v.14-17 Evil people will still conspire, but it will not affect those who are near the Lord, who fall under his protection.  The Lord is in total control.

v. 17  President Ezra Taft Benson carried this verse in his wallet (Ensign, July 1994, p. 32).


According to Victor Ludlow (p. 463), this chapter is in chiastic form.  (For more on chiasm, see Should I Not Spare Ninevah? in a previous entry.)

v. 1-3 Invites all to receive the everlasting gospel.
          v. 4-5 Promises help.
                    v. 6-7 Requests a turning back to the Lord.
                               v. 8 States that God's plans and ways are not
                               man's plans and ways.
                                         v. 9 Testifies that the heavens (spiritual
                                         plans) are above the earth (mortal
                              v. 9 States again that God's plans and ways are
                              not like man's.
                    v.10-11 Declares that some things have already returned
                    back to God.
          v. 12 Promises that we can be led back to God's presence.
v. 13 Invites us to become God's everlasting sign.


v. 1-2 Blessings to those who are obedient to the Lord.
v. 3-8 This is a beautiful passage about how the Lord desires to gather "the outcasts of Israel".  Those who have previously been excluded from the church, eunuchs (castrated slaves) and strangers (foreigners or Gentiles) (see Deut. 23:1-3) are now welcomed and afforded every privilege, even temple privileges, if they will keep the Sabbath and "take hold" of their covenants. Much more detail is available about keeping the Sabbath in chapter 58.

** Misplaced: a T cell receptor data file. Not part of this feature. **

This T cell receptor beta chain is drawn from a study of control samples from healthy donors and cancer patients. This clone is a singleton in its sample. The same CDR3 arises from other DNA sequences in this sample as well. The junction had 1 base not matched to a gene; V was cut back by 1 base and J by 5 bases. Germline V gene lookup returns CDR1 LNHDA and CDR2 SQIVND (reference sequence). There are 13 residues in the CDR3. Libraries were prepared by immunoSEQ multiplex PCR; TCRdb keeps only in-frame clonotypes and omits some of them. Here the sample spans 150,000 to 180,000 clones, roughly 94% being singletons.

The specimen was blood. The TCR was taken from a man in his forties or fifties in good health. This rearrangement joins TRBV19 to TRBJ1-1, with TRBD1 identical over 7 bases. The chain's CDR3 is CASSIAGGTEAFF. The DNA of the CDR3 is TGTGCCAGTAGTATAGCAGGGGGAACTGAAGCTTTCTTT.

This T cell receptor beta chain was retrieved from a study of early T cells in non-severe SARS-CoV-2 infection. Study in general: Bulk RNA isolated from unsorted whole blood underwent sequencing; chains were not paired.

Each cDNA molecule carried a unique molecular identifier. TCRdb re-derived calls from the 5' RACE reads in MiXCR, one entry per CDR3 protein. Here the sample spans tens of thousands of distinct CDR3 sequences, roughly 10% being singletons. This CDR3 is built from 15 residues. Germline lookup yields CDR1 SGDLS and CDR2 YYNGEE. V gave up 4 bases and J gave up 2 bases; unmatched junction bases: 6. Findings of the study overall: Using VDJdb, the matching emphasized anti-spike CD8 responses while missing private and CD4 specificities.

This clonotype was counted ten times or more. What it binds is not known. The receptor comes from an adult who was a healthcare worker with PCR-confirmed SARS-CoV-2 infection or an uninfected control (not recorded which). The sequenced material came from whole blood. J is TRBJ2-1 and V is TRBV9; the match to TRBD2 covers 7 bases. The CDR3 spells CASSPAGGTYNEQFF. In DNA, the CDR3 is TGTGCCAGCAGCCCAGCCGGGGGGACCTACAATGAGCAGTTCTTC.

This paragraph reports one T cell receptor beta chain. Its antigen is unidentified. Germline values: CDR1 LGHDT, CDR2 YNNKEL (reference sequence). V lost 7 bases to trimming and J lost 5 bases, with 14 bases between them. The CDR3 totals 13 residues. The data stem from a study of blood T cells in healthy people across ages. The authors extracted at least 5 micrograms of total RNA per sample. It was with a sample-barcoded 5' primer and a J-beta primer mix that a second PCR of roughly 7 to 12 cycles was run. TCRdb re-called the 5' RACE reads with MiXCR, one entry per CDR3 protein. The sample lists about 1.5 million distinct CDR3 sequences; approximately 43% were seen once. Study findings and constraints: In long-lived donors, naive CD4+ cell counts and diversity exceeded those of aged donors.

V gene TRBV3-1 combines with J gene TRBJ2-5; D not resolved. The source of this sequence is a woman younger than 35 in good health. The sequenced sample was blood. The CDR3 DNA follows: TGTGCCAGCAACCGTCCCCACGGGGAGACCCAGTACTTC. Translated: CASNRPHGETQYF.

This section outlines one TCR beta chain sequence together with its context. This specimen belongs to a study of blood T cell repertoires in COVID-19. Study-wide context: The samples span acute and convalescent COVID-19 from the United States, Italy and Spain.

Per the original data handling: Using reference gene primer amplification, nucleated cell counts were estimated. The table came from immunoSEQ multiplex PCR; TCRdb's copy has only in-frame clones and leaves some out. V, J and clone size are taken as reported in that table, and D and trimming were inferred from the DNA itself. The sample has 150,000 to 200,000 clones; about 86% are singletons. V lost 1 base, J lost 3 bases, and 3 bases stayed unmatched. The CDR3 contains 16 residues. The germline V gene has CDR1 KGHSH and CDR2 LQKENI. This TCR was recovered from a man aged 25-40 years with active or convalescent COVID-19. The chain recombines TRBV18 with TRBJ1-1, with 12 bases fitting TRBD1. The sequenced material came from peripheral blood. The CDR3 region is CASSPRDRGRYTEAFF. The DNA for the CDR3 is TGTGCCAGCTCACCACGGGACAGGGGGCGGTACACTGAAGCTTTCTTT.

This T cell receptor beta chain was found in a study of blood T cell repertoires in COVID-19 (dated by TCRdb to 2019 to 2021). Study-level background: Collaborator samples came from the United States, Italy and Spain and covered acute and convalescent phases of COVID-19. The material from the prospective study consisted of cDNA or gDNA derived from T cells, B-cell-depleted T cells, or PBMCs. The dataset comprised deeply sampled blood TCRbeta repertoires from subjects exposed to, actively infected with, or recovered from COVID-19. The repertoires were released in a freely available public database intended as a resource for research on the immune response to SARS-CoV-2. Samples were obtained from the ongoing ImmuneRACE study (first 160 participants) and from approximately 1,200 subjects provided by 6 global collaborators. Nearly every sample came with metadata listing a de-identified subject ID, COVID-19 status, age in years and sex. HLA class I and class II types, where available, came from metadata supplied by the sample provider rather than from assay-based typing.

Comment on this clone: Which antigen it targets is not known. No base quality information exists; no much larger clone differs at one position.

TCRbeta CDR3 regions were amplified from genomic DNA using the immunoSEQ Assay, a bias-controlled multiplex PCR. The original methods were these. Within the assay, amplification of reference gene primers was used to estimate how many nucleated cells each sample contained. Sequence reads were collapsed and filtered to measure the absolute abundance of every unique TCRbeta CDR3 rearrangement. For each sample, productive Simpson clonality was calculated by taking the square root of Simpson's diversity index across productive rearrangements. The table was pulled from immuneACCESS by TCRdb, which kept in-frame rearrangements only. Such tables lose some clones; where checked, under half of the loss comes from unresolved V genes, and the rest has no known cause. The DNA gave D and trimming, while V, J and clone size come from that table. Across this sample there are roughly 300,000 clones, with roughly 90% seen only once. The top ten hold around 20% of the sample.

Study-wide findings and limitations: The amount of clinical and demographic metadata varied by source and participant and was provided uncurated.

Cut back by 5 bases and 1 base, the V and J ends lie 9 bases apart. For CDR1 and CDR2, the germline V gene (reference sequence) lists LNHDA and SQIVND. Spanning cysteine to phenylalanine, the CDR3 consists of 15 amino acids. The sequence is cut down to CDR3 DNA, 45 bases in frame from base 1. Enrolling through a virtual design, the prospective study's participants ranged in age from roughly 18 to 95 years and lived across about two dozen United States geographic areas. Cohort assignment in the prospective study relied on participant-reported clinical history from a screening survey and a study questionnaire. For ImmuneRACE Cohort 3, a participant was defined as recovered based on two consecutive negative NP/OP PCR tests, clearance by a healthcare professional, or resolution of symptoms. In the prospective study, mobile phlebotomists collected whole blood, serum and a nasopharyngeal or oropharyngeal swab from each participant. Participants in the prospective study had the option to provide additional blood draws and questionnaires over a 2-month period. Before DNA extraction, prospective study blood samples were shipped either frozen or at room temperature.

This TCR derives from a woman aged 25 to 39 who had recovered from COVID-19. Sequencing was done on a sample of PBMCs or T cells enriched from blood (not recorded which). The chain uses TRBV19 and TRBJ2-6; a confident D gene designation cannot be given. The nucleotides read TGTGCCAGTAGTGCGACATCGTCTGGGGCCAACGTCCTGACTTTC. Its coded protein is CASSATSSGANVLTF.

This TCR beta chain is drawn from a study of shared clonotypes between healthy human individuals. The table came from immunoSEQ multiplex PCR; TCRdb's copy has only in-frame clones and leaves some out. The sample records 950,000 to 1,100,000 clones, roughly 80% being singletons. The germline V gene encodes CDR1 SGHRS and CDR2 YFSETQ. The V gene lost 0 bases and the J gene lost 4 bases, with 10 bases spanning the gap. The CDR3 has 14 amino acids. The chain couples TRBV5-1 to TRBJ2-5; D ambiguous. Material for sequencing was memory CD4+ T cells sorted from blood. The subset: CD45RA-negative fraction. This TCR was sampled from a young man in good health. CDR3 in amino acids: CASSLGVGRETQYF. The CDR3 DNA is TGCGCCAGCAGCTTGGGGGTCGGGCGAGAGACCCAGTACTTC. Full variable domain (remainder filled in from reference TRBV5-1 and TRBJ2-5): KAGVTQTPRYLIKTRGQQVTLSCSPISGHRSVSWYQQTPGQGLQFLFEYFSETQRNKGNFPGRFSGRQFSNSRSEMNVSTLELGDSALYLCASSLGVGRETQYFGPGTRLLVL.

v. 5-8 "Mine house shall be called an house of prayer for all people," the Lord says.  Note the many, many references to temples in this passage:  "mine house," "within my walls," "a place (sometimes translated 'hand') and a name better than of sons and daughters," "an everlasting name," "my holy mountain," "my house of prayer," "burnt offerings and sacrifices," and "mine altar."  (If you have access to pictures of temples, or can print them off the Internet (see link later in this entry), each time one of these temple phrases is read in the passage, post a picture of one of our latter-day temples, so that the board will be covered with pictures of 8 or 10 temples as you read this verse.  If you plan to do the "Stakes of Zion ABCs" game, you may want to post the pictures of the temples refered to in the game.)